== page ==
Just Announced: Philippians Sermon Series

Summary: Exploring the principles that make us more Christlike.

What Does It Mean To Be Perfect?


(There was a young boy who had been writing God a note on how good he had been throughout the past year. He began by writing, “Dear God, I have been good for six months now and I think I deserve a good gift for Christmas.” Upon thinking about it he then scribbled out six months and replaced it with three months. Looking at the paper in frustration, after thinking about it some more, he scribbled out three months and changed it to two weeks. Upon further thought, he scribbled out two weeks. Staring blankly at the paper, he got an idea. He jumped up from where he had been writing the message and went to the family’s Nativity scene and grabbed the Virgin Mary. After sitting back down to write the message, its contents had now changed entirely. He wrote, “Dear God, if you ever want to see your mother again you’ll give me what I want.”)

Sometimes we can become a little like the young child in the illustration when it comes to our relationship with God. We can get a little selfish in our prayers and absorbed in our own little world. We sometimes say to God, “If you do this I’ll pray more…give more…stop my bad habits.” We barter with God as if by doing something in exchange we can earn a special treat from Him. God gifts are not earned; otherwise they would cease to be gifts. Yet we seem to think God operates on the same level we do. The scripture states that “For my thoughts are not your thoughts, neither are your ways my ways," declares the LORD. As the heavens are higher than the earth, so are my ways higher than your ways and my thoughts than your thoughts.” Isaiah 55:8-9

We do not need to, nor should we ever, barter for things with God. He knows what we need and he supplies them “according to His riches in glory.” The key point, though, that God demands from us as His children is that we “seek first His kingdom and His righteousness and THEN all these things shall be added to us.” Matthew 6:33 We need to first get our eyes off of seeking our kingdom and humble ourselves to understand what His kingdom needs and requires from us. St. Benedict of Nursia stated, “We descend by self-exaltation and ascend by humility.”

The first thing His kingdom requires from us is perfection in our attitudes towards God and our fellow man. This is a hard saying but I want to build upon the foundation of perfection in the sermon and then progress deeper into this truth. I want to say first and foremost, WE WILL NEVER ACHIEVE PERFECTION IN THIS BODY. That being said, how do you become perfect if you can never become perfect? Ultimately it boils down to the choices we make in our lives. We choose to be holy, we choose to be perfect, and when we fail, we must repent and change our lives and let God’s grace restore us to that place of perfection in Christ.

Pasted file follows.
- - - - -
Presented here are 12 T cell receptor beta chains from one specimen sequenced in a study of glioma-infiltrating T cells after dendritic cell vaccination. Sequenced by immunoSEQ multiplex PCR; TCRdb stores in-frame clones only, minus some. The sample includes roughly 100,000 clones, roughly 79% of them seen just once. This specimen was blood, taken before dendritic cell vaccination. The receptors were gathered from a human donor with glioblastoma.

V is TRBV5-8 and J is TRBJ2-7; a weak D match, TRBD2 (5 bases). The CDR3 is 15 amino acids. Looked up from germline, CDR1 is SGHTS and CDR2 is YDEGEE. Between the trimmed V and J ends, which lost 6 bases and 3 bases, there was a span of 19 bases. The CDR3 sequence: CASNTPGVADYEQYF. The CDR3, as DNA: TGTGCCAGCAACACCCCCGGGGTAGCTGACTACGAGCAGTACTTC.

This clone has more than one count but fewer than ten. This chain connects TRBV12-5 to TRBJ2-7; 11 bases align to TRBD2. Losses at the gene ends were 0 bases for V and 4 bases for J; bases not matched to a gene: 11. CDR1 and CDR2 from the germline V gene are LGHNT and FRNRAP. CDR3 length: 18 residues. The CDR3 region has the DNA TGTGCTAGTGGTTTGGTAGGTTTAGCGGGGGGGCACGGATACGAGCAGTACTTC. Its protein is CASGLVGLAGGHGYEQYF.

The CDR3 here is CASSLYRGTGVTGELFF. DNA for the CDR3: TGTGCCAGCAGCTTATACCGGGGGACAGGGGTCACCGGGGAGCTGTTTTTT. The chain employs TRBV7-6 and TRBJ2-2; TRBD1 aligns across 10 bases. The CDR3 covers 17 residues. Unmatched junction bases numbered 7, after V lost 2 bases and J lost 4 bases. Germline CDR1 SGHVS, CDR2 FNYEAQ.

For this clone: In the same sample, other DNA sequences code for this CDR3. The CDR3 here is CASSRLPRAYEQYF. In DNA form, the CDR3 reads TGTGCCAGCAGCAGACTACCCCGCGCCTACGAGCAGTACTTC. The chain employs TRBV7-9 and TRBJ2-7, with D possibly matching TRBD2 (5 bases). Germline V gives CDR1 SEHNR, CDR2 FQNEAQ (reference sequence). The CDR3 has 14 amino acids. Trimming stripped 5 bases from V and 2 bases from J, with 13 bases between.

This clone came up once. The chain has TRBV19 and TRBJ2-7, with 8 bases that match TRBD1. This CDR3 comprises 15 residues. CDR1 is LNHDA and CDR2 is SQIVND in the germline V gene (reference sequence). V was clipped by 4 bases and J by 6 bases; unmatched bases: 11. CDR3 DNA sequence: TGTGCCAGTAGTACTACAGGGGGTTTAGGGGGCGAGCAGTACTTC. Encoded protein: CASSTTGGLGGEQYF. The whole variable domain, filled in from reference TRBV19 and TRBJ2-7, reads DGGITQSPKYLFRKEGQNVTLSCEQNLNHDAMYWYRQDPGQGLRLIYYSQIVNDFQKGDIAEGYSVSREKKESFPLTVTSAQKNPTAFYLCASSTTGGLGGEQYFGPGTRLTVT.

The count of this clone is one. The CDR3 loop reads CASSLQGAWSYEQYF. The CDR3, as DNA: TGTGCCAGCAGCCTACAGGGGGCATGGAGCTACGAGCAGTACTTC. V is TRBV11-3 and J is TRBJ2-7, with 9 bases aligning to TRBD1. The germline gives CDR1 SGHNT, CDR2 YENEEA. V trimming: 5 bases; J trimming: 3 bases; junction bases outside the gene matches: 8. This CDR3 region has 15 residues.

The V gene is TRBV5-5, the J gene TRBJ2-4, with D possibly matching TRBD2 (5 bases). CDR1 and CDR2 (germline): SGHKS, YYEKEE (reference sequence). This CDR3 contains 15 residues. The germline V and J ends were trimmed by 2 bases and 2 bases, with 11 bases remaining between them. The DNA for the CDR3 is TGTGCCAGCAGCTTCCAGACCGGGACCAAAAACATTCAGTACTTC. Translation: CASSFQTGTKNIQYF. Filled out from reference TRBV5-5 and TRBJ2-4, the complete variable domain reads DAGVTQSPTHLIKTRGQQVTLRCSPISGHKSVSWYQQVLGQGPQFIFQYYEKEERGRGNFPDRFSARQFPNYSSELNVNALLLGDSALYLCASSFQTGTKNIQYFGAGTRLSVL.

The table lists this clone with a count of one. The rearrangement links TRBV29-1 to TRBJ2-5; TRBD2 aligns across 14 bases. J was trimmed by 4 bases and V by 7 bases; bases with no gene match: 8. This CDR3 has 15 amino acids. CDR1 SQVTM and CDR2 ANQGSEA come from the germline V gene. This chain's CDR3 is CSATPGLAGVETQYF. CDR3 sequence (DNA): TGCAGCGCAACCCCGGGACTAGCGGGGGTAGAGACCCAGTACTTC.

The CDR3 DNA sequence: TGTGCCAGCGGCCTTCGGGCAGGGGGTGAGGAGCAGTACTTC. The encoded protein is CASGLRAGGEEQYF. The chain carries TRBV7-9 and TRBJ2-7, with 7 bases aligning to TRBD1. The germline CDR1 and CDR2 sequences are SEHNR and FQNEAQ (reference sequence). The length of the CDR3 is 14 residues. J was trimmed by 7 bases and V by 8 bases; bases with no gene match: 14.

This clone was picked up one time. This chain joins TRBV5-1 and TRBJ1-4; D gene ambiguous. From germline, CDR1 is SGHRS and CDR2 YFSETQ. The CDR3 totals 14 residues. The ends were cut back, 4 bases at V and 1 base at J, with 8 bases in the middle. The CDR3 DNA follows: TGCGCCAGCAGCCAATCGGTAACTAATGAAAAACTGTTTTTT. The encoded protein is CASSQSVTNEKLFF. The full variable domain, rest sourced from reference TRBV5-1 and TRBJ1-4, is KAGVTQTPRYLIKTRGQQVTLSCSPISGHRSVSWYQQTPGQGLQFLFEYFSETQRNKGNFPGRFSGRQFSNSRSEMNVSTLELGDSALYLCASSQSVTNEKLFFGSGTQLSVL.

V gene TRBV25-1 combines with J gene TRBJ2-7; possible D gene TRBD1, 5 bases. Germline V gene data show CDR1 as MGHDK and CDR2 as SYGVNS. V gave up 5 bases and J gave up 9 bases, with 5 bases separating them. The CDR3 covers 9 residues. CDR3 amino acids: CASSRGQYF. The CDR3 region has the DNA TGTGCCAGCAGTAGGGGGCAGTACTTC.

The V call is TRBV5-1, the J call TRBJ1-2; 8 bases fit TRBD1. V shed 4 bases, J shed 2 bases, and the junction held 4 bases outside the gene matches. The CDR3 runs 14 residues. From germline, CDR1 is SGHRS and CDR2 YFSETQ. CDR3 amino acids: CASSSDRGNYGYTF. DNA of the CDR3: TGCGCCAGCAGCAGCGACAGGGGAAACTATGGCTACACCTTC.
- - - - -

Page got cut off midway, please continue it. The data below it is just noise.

The Venerable Bede once said, “No one is suddenly made perfect.” This is a truth that is seldom explored in some churches. In some churches the current thought is that once you accept Christ, you immediately get rid of old habits, poor choices and bad lifestyles, and those who don’t meet the standards of the lifelong church-goer are shunned and kept outside the “saved” churchmen. These standards can be anything from clothing to appearance to “churchy” words.

We all start from scratch in salvation and through God’s grace we are propelled forward into perfection and righteousness through following God’s Word. So what choices should we make in our walk of salvation? I have found a quote that I think nails it on the head. St. Frances De Sales once said, “We can never attain to perfection while we have an affection for any imperfection.” In other words, we need to keep our thoughts and affections on the things of God and not on the things of this world if we can even hope to attain perfection in our lives. It is a goal that we all should be struggling towards. We can progress on our journey to perfection but we will only reach the destination once we are in the presence of Christ.

Perfection also tends to boil down to one thing, Love. Love perfects our faith if we choose to show our love to each other and to God. If we are constantly coming down on each other for this or that, how can we show love while we also show contempt? The two are mutually exclusive. There are many things that people do that I do not agree with, but I try to love them regardless of the sins they commit in the hopes of restoring them to right relationship with God. Yet, if all I do is condemn them, ridicule them, and push them aside, how will I ever show the love that Christ commands me to show so that they may see Christ within me? This does not include excusing sin, for a true Christian can never allow a poison to be introduced to God’s pure bread. It does, however, include gently persuading them to rectify their behavior and choices. I am reminded of Galatians 2:20 which states, “I have been crucified with Christ and I no longer live, but Christ lives in me. The life I live in the body, I live by faith in the Son of God, who loved me and gave himself for me.” He has given us grace to help us into perfection, but we must amend our lives or we will never achieve it in this life or the next, for Christ proclaims that it is possible for your name to be blotted out of the Book of Life.

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